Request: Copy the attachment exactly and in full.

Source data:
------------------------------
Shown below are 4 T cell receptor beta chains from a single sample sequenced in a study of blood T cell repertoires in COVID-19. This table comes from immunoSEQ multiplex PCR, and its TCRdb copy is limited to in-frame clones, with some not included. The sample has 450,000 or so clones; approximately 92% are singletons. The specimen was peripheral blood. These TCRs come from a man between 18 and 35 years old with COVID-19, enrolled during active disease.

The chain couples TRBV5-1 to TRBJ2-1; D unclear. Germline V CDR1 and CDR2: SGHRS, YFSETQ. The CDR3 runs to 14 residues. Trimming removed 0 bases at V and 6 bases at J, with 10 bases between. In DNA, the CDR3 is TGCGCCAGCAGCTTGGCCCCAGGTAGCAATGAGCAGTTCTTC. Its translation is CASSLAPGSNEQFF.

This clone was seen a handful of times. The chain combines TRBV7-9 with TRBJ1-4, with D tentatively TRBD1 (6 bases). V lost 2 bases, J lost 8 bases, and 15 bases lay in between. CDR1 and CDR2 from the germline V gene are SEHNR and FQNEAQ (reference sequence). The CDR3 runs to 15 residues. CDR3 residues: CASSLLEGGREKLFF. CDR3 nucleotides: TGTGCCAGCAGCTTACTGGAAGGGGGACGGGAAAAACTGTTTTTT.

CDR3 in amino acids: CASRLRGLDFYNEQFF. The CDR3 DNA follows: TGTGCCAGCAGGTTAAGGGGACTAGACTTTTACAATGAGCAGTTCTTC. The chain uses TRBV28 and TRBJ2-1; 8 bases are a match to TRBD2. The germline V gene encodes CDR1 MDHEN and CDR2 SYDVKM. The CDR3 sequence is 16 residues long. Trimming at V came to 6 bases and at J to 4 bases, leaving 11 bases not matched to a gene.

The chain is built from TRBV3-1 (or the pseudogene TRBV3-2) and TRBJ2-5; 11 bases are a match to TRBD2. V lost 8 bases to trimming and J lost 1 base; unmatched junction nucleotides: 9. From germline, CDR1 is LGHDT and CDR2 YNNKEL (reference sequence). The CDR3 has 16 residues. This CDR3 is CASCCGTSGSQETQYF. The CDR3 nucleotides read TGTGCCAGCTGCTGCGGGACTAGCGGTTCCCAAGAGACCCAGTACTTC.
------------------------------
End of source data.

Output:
Shown below are 4 T cell receptor beta chains from a single sample sequenced in a study of blood T cell repertoires in COVID-19. This table comes from immunoSEQ multiplex PCR, and its TCRdb copy is limited to in-frame clones, with some not included. The sample has 450,000 or so clones; approximately 92% are singletons. The specimen was peripheral blood. These TCRs come from a man between 18 and 35 years old with COVID-19, enrolled during active disease.

The chain couples TRBV5-1 to TRBJ2-1; D unclear. Germline V CDR1 and CDR2: SGHRS, YFSETQ. The CDR3 runs to 14 residues. Trimming removed 0 bases at V and 6 bases at J, with 10 bases between. In DNA, the CDR3 is TGCGCCAGCAGCTTGGCCCCAGGTAGCAATGAGCAGTTCTTC. Its translation is CASSLAPGSNEQFF.

This clone was seen a handful of times. The chain combines TRBV7-9 with TRBJ1-4, with D tentatively TRBD1 (6 bases). V lost 2 bases, J lost 8 bases, and 15 bases lay in between. CDR1 and CDR2 from the germline V gene are SEHNR and FQNEAQ (reference sequence). The CDR3 runs to 15 residues. CDR3 residues: CASSLLEGGREKLFF. CDR3 nucleotides: TGTGCCAGCAGCTTACTGGAAGGGGGACGGGAAAAACTGTTTTTT.

CDR3 in amino acids: CASRLRGLDFYNEQFF. The CDR3 DNA follows: TGTGCCAGCAGGTTAAGGGGACTAGACTTTTACAATGAGCAGTTCTTC. The chain uses TRBV28 and TRBJ2-1; 8 bases are a match to TRBD2. The germline V gene encodes CDR1 MDHEN and CDR2 SYDVKM. The CDR3 sequence is 16 residues long. Trimming at V came to 6 bases and at J to 4 bases, leaving 11 bases not matched to a gene.

The chain is built from TRBV3-1 (or the pseudogene TRBV3-2) and TRBJ2-5; 11 bases are a match to TRBD2. V lost 8 bases to trimming and J lost 1 base; unmatched junction nucleotides: 9. From germline, CDR1 is LGHDT and CDR2 YNNKEL (reference sequence). The CDR3 has 16 residues. This CDR3 is CASCCGTSGSQETQYF. The CDR3 nucleotides read TGTGCCAGCTGCTGCGGGACTAGCGGTTCCCAAGAGACCCAGTACTTC.